Add A Judge And Things Get Tricky: The Quandary Of Subjective Sports
ROBERT SIEGEL, HOST:
The American men's hockey team lost to Canada today in Sochi and yesterday Russian Adelina Sotnikova won the gold in women's figure skating. Both events pitted gifted Olympic athletes on ice skates and there the similarity ends. In a hockey game the winner is the team with more goals. In figure skating the winner is whoever a panel of judges say is the winner. It's subjective. In the case of Sotnikova's victory there were the usual complaints that the judges were wrong and the usual stories of esoteric rules and standards and biographies of the judges.
And while you might think that the Olympic organizers would be happy with fewer events that depend on subjective judging, the trend of recent games has been toward more of them, moguls, slope style, half pipe. Well, sportswriter Jim Pagels has written about this trend and joins us now from Dallas. Welcome to the program.
JIM PAGELS: Thank you for having me.
SIEGEL: And first, do today's winter games in fact involve a lot more judging than they used to years ago?
PAGELS: They certainly do. I mean, in 1988, the only judged event at the games that year was figure skating. Now, it's really exploded. I believe there are 17 such events this year.
SIEGEL: Do members of the International Olympic Committee, are they pleased with this development or has anyone expressed any ambivalence about it?
PAGELS: You know, I'm sure they aren't very pleased by the seemingly constant controversy that this engenders, but at the same time, a lot of these sports are very high ratings.
SIEGEL: Now, let's turn to Sotnikova for a moment. Are you more surprised that some people say the judges were wrong to give her the gold medal instead of the South Korea Yuna Kim or would you be more surprised if there hadn't been a judging dispute?
PAGELS: Oh, I think I definitely would've been more surprised if there hadn't been a judging dispute. I mean, it seems that every year there's always a controversy, particularly in figure skating. I think especially when you look at the criteria for figure skating, it's not really a surprise that there may have been a controversy this year in particular with a Russian figure skater, simply because, you know, some of the measurements that they include, I'm just going to list these off here.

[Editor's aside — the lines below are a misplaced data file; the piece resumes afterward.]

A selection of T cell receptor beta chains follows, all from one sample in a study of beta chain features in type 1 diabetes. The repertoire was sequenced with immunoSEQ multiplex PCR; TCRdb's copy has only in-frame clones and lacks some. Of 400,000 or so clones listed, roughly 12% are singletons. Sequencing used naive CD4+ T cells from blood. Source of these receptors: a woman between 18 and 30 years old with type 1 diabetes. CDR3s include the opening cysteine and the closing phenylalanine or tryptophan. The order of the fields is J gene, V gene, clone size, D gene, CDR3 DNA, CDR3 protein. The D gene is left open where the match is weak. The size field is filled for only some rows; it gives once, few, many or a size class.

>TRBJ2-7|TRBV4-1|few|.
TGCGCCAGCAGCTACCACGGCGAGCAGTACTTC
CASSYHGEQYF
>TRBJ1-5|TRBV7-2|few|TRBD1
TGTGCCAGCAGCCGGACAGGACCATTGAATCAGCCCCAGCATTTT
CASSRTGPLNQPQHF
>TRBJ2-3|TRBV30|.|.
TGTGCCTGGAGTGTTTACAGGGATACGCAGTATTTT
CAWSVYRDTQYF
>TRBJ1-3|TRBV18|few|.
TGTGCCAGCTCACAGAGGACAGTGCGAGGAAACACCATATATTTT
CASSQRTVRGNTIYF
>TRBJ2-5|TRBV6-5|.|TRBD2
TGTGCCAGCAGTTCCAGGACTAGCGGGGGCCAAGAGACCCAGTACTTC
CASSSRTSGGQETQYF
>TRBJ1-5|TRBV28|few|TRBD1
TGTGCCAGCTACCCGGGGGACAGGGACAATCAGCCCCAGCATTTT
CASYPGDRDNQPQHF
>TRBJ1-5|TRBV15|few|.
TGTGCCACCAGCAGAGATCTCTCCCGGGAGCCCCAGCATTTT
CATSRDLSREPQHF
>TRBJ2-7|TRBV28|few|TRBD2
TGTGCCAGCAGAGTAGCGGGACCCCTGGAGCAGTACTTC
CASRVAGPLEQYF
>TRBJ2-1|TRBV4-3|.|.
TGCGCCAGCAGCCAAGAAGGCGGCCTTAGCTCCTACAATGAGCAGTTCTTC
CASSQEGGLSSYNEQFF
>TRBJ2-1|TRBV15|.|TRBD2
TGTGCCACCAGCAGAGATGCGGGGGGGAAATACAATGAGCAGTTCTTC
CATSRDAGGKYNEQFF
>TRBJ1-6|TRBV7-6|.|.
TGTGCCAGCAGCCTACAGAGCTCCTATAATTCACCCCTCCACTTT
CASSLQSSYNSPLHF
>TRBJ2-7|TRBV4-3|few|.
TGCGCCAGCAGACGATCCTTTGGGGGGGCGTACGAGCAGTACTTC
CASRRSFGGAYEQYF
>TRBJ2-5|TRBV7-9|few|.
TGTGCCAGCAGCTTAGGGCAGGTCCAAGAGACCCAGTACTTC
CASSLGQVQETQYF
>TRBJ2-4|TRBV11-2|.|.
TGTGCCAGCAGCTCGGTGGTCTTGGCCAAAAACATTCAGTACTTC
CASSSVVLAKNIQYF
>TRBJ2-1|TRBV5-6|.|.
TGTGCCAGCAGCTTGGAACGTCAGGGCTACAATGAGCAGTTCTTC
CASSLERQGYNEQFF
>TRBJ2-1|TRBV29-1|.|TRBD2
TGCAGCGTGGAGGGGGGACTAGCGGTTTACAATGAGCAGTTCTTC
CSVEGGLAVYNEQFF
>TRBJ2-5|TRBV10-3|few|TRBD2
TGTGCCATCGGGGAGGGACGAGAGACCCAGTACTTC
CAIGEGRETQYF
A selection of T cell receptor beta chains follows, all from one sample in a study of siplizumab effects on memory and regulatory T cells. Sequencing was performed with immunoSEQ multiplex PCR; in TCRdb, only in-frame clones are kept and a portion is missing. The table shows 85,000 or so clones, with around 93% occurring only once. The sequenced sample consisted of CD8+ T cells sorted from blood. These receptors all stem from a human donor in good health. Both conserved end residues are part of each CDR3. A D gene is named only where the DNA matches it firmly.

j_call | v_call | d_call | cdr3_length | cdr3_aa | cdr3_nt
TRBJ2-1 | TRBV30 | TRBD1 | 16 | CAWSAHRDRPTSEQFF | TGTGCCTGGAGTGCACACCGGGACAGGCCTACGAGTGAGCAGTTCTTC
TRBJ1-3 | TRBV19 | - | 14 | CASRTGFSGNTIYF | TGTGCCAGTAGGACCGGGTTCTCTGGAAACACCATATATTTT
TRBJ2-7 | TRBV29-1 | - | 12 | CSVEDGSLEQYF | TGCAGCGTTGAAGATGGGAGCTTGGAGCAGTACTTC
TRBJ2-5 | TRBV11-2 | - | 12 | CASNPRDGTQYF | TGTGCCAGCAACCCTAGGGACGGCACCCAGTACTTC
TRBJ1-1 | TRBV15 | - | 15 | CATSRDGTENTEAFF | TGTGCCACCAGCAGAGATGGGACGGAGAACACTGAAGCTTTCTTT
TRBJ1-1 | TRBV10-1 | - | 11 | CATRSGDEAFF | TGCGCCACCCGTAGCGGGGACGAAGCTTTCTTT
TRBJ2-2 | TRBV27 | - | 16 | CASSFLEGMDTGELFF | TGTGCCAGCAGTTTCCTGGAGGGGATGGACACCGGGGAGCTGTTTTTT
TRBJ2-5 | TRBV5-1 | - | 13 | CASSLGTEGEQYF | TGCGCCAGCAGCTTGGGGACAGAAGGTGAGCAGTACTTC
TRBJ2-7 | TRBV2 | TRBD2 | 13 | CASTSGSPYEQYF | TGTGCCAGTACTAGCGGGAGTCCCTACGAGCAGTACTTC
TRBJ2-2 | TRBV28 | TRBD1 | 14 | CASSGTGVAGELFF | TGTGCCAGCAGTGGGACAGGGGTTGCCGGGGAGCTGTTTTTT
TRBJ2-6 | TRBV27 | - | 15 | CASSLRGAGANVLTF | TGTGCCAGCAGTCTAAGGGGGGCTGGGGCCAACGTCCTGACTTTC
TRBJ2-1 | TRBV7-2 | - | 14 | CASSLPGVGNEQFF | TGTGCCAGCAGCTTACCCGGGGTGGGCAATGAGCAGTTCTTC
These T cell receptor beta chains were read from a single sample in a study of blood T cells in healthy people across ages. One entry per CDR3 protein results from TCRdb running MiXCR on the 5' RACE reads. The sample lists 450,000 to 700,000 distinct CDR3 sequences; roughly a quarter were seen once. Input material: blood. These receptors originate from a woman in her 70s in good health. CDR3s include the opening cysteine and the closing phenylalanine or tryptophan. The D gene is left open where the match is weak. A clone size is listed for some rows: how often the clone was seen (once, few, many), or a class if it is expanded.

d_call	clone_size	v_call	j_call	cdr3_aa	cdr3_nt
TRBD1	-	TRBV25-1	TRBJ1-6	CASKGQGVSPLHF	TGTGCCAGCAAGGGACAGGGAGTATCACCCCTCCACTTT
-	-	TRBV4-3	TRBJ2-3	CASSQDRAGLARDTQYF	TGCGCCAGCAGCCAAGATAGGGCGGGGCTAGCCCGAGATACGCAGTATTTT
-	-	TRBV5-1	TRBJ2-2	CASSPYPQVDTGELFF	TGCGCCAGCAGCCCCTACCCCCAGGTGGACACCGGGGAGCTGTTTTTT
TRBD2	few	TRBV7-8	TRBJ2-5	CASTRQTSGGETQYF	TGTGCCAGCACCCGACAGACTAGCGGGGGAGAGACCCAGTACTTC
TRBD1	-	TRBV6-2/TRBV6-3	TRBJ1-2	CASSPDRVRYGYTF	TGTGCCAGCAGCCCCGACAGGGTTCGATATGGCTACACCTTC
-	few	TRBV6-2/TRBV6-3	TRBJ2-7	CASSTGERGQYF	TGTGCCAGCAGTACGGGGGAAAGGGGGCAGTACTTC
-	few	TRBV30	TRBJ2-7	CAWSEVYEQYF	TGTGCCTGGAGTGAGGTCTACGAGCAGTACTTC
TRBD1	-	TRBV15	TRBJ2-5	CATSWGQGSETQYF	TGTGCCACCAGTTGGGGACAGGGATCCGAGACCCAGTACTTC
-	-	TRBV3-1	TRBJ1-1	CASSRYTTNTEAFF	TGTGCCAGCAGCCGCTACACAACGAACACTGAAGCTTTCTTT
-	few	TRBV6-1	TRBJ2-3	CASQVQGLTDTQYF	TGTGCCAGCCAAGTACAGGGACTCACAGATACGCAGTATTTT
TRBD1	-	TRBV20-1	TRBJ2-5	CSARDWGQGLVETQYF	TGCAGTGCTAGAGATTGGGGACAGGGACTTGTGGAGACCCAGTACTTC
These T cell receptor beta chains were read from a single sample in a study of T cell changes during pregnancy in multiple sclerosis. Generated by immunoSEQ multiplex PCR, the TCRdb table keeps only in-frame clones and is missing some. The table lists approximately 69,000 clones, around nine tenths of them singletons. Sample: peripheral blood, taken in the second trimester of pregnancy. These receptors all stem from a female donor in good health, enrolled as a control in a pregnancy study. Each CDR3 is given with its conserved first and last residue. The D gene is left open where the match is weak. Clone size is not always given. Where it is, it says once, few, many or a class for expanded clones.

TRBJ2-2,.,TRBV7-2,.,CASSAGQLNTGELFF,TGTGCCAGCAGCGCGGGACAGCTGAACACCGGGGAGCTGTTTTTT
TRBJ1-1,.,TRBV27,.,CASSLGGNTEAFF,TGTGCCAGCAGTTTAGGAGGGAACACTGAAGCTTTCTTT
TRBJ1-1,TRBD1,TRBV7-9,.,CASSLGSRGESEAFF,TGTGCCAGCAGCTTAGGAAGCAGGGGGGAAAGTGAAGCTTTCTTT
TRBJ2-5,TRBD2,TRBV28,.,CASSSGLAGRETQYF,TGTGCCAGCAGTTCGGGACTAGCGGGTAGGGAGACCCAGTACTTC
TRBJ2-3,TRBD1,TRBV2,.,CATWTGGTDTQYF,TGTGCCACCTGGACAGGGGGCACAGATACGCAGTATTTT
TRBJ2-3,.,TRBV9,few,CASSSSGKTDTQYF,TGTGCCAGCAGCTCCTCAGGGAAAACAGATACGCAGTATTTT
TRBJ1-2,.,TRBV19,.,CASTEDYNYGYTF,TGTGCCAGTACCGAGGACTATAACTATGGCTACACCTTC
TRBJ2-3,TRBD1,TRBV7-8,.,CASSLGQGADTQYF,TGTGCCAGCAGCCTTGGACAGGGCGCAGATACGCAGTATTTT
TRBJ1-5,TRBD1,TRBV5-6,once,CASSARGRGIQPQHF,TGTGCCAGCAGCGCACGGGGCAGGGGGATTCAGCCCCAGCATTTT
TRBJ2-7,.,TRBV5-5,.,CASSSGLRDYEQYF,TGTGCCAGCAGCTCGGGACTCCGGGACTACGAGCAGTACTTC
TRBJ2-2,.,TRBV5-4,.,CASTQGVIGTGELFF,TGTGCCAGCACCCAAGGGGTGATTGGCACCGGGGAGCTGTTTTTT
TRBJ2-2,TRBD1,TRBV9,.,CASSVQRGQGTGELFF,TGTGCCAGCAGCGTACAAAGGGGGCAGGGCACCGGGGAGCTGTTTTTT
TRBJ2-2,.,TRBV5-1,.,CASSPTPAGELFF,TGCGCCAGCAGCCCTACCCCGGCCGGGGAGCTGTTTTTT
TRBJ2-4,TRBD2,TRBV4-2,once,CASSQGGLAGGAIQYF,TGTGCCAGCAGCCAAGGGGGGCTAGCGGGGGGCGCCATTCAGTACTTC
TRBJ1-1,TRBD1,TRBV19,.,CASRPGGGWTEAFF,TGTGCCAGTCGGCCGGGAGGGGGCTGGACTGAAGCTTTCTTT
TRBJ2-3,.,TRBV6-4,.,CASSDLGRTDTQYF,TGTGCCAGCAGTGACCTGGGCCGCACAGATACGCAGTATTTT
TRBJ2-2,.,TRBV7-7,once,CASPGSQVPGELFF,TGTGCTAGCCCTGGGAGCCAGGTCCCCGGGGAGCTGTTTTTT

Physical, emotional and intellectual involvement, carriage, style and individual personality, clarity of movement, variety and contrast and lastly, projection, which the skating federation defines as radiating energy resulting in an invisible connection with the audience. So if there's any skater who's going to have a, quote-unquote, "invisible" connection with the audience, it's not too surprising that it's going to be a Russian one in Sochi.
SIEGEL: Until I read your article, I had always assumed that ski jumping was a straight ahead distance event, that whoever jumped the farthest won the ski jumping and that was that. But there actually are - there are style points awarded there as well.
PAGELS: There are, yeah. That makes two of us. If anything, the style points have actually taken the style out of ski jumping. If you look at old ski jumping videos, there are a lot of different forms, a lot of different unique styles that kind of gave each jumper a bit of flavor. But now, they're kind of bound to this very strict criteria. And the other thing is that they're really highly correlated. You know, a good style point generally results in a longer jump so a lot of people have kind of question the points.
SIEGEL: Yeah, in theory, if your form is right, that should contribute to a long jump. What would be the point of having great form and a very short jump?
PAGELS: The Ski Jumping Federation has said that they've instituted these style rules for safety reasons, that skiers would have very dangerous forms that may result in longer jumps, but are extremely prone to crashes. But it seems to me, though, that a much more reasonable solution was simply to outlaw particular forms of jumping and just let everything else go.
SIEGEL: Well, thanks for talking with us about discretionary judging in the winter games.
PAGELS: It was my pleasure. Thanks so much for having me.
SIEGEL: That's Jim Pagels, a sportswriter. His work has appeared in such publications as The Atlantic, Deadspin and Slate. Transcript provided by NPR, Copyright NPR.